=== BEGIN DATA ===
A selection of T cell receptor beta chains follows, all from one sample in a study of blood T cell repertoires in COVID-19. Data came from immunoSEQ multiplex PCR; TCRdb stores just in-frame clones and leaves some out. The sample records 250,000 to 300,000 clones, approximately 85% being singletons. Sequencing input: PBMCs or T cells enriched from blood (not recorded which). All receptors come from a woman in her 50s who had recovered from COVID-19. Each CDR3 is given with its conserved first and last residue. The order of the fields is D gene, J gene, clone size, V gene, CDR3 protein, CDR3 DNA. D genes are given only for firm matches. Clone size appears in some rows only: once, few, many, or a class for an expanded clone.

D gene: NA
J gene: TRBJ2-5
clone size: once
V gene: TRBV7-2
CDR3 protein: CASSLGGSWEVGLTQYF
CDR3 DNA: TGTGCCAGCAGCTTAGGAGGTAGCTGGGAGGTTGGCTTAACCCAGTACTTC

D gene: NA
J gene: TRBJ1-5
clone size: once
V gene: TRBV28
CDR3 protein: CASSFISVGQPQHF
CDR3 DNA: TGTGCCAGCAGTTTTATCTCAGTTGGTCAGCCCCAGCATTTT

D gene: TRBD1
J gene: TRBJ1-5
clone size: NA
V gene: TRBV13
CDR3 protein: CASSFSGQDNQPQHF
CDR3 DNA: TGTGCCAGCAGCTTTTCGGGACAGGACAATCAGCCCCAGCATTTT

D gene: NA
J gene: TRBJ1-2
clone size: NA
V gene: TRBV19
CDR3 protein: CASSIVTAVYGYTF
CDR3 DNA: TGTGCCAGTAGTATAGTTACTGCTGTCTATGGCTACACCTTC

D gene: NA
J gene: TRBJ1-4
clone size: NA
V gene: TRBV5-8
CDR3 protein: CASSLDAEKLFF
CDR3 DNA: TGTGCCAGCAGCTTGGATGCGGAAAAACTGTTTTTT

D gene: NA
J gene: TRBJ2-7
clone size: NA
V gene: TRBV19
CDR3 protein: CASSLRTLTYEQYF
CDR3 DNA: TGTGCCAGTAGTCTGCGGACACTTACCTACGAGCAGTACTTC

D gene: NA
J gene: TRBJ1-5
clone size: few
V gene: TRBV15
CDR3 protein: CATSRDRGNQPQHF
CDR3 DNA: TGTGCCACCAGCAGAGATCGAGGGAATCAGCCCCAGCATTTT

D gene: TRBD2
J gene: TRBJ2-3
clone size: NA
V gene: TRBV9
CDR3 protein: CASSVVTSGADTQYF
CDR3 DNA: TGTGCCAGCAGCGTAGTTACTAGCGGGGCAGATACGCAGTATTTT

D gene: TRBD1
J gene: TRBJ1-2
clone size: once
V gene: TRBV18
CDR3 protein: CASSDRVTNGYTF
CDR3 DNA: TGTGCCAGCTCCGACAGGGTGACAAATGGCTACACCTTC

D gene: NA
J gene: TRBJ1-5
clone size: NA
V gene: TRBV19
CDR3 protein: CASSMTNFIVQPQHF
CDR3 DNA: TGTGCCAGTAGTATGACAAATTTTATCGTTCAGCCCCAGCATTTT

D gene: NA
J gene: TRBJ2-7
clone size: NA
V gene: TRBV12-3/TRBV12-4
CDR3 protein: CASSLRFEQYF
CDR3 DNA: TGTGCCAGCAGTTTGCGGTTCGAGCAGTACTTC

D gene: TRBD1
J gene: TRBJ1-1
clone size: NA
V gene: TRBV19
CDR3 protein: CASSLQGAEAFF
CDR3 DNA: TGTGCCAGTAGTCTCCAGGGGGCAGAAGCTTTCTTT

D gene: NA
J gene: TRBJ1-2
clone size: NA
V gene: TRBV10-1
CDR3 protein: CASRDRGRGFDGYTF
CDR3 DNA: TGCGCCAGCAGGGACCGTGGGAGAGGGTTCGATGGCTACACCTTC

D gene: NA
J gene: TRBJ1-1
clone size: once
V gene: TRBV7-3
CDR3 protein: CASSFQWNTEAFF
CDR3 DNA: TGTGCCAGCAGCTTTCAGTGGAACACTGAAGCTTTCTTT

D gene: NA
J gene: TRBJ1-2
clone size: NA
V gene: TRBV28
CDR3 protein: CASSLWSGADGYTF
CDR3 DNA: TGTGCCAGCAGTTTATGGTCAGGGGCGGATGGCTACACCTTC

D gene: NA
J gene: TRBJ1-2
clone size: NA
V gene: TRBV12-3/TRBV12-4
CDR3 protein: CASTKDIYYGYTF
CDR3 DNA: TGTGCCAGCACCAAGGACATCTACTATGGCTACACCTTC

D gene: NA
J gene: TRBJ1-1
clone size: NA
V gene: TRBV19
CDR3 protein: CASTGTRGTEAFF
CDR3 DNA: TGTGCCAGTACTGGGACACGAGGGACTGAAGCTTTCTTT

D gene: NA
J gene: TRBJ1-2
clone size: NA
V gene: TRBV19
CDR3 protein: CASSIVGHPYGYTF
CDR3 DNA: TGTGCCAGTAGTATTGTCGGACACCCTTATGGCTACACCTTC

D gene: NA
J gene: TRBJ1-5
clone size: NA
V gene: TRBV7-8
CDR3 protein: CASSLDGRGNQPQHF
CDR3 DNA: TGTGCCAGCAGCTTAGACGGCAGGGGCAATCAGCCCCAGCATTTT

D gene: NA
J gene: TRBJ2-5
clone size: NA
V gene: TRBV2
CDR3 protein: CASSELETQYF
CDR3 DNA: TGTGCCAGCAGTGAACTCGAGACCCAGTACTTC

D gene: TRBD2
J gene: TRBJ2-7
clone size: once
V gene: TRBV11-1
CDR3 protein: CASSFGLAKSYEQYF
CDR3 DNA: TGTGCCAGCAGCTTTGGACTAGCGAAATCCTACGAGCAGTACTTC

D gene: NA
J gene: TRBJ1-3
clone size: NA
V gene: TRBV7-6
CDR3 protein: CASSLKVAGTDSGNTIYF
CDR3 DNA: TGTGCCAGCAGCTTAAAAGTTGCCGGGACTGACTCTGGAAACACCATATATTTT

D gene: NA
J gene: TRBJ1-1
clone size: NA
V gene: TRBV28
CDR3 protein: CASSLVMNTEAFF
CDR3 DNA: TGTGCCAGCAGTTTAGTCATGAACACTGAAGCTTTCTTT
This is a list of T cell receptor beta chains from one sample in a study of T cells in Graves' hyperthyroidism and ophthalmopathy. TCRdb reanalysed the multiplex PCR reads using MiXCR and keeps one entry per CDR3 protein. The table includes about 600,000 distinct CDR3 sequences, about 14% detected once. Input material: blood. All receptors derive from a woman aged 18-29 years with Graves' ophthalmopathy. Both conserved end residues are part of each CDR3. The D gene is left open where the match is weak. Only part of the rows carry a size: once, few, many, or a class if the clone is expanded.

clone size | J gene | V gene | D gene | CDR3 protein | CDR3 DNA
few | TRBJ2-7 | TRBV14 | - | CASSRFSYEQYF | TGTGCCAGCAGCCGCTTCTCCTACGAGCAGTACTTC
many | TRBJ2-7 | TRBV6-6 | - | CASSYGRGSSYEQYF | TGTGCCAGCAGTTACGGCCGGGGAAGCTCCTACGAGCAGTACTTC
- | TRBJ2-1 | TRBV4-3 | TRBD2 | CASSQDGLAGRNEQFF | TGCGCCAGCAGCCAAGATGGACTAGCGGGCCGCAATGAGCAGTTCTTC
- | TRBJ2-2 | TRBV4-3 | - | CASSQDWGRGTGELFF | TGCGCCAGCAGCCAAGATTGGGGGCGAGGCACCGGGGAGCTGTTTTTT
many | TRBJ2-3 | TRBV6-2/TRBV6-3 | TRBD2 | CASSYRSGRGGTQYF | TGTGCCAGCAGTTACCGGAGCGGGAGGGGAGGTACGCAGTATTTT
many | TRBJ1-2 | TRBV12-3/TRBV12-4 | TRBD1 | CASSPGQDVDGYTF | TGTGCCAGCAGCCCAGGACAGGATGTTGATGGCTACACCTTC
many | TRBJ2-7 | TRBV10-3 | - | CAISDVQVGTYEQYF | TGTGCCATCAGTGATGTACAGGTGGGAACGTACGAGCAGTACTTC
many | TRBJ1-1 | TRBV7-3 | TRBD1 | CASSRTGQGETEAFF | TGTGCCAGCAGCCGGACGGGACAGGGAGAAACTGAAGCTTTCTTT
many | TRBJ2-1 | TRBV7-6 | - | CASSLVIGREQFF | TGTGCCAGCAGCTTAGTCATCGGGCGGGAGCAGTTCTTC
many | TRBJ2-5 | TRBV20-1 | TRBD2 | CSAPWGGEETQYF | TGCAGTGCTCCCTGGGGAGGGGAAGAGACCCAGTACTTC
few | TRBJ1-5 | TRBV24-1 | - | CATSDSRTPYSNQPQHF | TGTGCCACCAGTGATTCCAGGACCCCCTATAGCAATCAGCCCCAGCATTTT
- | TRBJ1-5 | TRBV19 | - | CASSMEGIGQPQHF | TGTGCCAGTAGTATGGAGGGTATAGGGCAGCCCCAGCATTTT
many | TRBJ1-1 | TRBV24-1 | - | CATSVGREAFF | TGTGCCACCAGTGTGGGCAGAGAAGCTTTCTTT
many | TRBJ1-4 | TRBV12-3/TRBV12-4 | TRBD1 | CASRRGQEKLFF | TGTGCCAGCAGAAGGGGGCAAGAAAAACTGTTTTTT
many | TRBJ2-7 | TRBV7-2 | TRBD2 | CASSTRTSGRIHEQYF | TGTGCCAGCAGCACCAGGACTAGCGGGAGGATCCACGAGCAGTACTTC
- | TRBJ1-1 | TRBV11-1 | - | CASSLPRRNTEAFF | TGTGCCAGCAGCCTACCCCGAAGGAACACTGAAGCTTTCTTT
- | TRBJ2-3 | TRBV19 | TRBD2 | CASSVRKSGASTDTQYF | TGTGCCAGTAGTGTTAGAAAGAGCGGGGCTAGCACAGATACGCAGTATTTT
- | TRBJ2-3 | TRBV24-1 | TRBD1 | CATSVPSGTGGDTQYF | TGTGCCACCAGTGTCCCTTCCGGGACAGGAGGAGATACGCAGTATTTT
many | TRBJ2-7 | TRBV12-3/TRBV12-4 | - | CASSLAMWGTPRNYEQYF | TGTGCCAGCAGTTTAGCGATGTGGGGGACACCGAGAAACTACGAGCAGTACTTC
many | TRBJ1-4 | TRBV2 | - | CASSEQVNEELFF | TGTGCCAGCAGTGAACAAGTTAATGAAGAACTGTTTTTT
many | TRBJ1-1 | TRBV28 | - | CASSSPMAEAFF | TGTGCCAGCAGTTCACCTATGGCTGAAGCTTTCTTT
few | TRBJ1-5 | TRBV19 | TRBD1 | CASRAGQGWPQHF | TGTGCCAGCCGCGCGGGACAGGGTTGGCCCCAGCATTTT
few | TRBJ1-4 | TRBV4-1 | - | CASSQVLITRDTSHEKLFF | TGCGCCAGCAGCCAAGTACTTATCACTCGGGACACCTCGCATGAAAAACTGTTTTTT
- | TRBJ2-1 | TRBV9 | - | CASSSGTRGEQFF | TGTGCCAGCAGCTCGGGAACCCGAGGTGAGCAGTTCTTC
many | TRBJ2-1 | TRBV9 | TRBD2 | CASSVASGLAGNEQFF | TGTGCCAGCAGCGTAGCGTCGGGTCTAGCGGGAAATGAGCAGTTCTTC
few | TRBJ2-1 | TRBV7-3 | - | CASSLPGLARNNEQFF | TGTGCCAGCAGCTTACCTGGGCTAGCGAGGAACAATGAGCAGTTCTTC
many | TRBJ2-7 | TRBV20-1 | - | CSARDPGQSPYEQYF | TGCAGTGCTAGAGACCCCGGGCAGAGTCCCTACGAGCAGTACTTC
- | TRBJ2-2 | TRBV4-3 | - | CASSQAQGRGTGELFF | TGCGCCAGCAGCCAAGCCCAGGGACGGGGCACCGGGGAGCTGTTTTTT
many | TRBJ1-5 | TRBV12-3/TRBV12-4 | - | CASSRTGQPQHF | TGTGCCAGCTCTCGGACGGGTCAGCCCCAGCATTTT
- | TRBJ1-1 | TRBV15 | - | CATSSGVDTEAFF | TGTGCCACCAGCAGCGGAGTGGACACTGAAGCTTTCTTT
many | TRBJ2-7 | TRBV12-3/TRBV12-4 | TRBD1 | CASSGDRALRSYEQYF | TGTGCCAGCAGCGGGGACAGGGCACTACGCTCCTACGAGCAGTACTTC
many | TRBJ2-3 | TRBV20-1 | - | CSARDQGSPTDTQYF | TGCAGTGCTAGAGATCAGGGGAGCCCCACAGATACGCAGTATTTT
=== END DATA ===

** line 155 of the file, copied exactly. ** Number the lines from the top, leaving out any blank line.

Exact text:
many | TRBJ1-4 | TRBV12-3/TRBV12-4 | TRBD1 | CASRRGQEKLFF | TGTGCCAGCAGAAGGGGGCAAGAAAAACTGTTTTTT